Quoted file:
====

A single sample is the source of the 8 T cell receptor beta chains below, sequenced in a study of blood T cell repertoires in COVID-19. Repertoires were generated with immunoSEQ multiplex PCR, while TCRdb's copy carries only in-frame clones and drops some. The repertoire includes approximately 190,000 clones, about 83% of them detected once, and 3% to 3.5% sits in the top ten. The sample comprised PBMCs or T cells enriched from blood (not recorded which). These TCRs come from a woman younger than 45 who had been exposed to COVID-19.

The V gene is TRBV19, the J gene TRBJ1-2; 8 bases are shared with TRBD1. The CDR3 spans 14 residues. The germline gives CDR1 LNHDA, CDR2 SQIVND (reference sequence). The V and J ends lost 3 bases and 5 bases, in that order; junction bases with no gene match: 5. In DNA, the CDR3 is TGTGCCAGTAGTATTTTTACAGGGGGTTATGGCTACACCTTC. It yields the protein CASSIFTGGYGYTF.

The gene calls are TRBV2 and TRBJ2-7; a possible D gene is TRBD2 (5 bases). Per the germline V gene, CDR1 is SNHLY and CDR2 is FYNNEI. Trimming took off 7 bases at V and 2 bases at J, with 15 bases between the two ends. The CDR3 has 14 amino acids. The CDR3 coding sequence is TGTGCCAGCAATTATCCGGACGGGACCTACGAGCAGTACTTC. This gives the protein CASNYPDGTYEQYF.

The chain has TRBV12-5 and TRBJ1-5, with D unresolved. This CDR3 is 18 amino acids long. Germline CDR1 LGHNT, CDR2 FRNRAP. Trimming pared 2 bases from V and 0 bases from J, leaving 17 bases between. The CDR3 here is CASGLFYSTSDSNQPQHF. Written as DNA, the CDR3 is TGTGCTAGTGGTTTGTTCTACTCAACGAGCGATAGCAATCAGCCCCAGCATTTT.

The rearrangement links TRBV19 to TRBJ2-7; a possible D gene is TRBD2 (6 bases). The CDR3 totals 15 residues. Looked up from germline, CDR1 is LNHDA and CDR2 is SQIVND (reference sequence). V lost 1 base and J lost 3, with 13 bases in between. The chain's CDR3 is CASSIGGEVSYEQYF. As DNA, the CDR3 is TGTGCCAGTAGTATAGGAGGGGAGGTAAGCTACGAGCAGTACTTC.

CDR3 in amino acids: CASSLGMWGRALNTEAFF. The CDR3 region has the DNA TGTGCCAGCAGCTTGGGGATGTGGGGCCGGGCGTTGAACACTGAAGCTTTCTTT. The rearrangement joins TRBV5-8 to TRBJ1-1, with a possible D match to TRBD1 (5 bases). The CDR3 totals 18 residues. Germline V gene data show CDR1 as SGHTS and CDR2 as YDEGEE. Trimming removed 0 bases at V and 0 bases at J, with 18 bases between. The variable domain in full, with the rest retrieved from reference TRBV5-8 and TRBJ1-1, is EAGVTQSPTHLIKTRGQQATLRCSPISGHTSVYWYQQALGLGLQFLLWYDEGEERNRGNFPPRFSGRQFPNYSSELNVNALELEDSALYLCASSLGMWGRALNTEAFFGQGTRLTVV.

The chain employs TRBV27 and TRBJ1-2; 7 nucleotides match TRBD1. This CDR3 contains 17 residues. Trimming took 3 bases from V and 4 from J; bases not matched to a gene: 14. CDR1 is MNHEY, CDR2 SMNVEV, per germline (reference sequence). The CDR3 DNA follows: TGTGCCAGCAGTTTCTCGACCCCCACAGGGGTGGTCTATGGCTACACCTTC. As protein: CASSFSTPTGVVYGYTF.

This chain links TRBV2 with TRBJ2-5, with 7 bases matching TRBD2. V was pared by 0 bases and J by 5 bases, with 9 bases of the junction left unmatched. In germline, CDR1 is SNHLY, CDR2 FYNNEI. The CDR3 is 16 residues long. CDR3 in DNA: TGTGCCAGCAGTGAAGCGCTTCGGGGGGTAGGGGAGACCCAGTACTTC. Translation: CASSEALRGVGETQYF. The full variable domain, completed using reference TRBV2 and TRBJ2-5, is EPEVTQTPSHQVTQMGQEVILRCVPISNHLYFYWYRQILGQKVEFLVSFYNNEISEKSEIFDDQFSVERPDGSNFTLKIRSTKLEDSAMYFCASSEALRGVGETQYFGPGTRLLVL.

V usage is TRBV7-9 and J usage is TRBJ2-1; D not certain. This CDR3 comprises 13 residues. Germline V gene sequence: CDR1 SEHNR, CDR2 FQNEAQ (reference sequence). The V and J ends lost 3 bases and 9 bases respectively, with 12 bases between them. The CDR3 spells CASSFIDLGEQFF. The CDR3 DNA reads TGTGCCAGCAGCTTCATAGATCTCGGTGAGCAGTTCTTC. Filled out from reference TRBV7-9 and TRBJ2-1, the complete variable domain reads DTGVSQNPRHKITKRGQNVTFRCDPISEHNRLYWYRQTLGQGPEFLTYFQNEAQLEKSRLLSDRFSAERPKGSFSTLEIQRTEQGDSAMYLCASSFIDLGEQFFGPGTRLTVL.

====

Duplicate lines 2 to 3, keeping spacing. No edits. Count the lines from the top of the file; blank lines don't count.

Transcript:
The V gene is TRBV19, the J gene TRBJ1-2; 8 bases are shared with TRBD1. The CDR3 spans 14 residues. The germline gives CDR1 LNHDA, CDR2 SQIVND (reference sequence). The V and J ends lost 3 bases and 5 bases, in that order; junction bases with no gene match: 5. In DNA, the CDR3 is TGTGCCAGTAGTATTTTTACAGGGGGTTATGGCTACACCTTC. It yields the protein CASSIFTGGYGYTF.

The gene calls are TRBV2 and TRBJ2-7; a possible D gene is TRBD2 (5 bases). Per the germline V gene, CDR1 is SNHLY and CDR2 is FYNNEI. Trimming took off 7 bases at V and 2 bases at J, with 15 bases between the two ends. The CDR3 has 14 amino acids. The CDR3 coding sequence is TGTGCCAGCAATTATCCGGACGGGACCTACGAGCAGTACTTC. This gives the protein CASNYPDGTYEQYF.